The 4th of July celebration is one of the biggest events in America. Americans have been celebrating their independence for the past 233 years and counting. In this land that is a melting pot for many different races from around the globe, many refugees and immigrants alike share their contribution as valued citizens of the United States of America by participating, voting and sharing in many other duties to help build this great country.
The influxes of Laotian refugees to this country started from mid 1970's. The largest group resettled in California in the 80's, spreading out through the state. Everywhere they resettled, refugees from Laos tried hard to assimilate into the American society, while trying to maintain their own identity and preserving their heritage and culture at the same time. The American Independence Day is one of the special events that Laotian-Americans across the country come out in force to celebrate, Laotian-style.
Members of the Laotian-American community of the Greater Washington Metropolitan area gathered at Wat Lao Buddhavong or the Lao temple in Catlett, Virginia, for its annual outdoor celebration during the weekend of July 4-5.
Mr. Southalavong Boutta, chair of the event, told VOA that "This is a very special event of the year. Our objective is to gather families and friends to celebrate July 4th, and at the same time pay respect to and honor our abbot, Phramaha Achan Bounmy Kittithammavanno, who takes a leading role in teaching Buddhism. This year is even more special because we are celebrating the 30th years of Wat Lao Buddhavong. We have participation from various communities across the United States and beyond, such as Canada and even from Laos."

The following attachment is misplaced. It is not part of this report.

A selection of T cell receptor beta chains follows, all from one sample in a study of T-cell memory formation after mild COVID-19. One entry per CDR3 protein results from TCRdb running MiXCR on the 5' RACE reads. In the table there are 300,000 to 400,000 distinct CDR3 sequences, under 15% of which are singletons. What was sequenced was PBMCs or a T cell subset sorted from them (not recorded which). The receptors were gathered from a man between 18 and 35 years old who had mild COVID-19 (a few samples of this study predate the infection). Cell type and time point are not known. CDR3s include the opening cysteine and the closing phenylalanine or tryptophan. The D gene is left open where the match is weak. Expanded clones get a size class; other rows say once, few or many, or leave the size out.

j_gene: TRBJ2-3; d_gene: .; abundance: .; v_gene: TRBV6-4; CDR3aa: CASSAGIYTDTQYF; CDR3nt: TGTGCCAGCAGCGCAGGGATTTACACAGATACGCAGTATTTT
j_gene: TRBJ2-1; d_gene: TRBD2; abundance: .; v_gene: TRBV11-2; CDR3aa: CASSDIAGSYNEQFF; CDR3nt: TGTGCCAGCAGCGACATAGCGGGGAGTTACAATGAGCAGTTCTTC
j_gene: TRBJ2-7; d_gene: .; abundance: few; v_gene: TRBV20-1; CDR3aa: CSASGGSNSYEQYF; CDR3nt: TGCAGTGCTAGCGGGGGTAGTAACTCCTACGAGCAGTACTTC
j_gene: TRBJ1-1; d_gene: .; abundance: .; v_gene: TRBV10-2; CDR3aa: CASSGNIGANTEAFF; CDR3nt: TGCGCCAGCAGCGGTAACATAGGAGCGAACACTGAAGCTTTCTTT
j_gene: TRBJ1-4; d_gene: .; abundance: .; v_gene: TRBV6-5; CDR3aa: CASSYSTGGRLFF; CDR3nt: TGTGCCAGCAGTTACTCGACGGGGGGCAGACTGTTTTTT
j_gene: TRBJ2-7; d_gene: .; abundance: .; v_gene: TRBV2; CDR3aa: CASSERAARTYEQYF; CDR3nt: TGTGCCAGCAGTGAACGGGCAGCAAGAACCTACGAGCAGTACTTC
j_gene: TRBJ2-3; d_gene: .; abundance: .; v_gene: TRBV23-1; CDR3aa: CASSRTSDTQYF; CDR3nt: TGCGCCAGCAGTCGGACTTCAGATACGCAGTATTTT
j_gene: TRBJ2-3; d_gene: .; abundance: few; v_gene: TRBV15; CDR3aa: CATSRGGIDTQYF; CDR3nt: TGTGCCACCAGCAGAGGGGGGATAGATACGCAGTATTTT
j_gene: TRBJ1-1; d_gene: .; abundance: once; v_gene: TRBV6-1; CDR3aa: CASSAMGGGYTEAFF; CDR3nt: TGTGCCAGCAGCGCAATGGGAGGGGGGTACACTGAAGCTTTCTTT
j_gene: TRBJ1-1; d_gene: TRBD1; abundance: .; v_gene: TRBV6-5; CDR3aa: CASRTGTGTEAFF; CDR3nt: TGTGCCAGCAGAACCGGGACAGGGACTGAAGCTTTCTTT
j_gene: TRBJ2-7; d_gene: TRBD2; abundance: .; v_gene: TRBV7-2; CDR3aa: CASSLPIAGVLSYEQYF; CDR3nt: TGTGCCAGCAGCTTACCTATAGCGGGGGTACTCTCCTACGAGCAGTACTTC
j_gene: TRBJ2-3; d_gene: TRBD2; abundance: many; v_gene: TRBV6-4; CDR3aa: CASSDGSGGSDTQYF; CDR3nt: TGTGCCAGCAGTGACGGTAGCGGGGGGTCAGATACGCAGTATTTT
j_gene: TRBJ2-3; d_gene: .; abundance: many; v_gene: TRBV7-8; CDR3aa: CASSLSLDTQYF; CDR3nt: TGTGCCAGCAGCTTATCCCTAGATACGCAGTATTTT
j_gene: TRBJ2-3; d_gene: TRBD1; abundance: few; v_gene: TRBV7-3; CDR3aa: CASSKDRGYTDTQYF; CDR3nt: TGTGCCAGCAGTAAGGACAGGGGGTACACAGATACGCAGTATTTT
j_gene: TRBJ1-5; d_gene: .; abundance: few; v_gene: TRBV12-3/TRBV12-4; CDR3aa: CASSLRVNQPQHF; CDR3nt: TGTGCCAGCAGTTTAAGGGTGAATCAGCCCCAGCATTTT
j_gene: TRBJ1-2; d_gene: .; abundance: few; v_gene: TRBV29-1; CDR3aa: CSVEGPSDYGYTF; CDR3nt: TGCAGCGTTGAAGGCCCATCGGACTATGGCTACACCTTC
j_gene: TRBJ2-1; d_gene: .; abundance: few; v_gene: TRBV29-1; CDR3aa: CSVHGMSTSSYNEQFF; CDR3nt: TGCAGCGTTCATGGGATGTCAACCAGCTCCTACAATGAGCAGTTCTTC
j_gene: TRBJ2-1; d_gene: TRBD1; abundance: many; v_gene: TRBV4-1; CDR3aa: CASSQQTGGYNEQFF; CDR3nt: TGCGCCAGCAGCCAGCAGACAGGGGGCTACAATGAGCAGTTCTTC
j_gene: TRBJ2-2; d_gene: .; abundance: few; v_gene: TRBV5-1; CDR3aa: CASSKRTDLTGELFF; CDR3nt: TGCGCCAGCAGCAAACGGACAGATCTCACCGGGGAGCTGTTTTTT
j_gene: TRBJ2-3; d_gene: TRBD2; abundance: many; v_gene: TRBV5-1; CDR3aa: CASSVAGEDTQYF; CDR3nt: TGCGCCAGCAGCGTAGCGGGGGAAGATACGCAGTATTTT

Tens of thousands of people mingled and walked across the temple ground which was full of stalls selling food, clothing, arts and crafts, fresh vegetables and plants, among other things. The air was filled with the aroma of barbecued chicken and meat, and the sound of music by various artists, both local and from out of state and Canada.
Jai Lao booth was one among the many food, arts & crafts and clothing stalls on the fairground. Jai Lao, a non-profit organization recently founded in California, came to the East Coast for its first fund raising to raise money to build schools for Lao children in remote, poor areas of Laos. Co-founder Soutkita or La Reagan got up on the stage and shared her vision with the audiences, "Lao people are very generous and have great hearts. You have successfully helped build many Lao temples in America, and now it is time for Lao people to be a part of Jai Lao, of this Lao helping Lao for the benefits of poor and needy children in Laos."
Mr. Chanthavy Sekpangna, a representative from the Laotian-Canadian community, also addressed the audiences, "I along with Mrs. Soutthila Southidara, are very delighted and proud to bring you the Laotian-Canadian dance troupe of La Valle and Northern part of Quebec."
Besides concerts and cultural performances, there were also sports activities. Religious ceremonies and rituals, of course, dominated the mornings of the two-day celebrations.
Listen to our audio files for more details.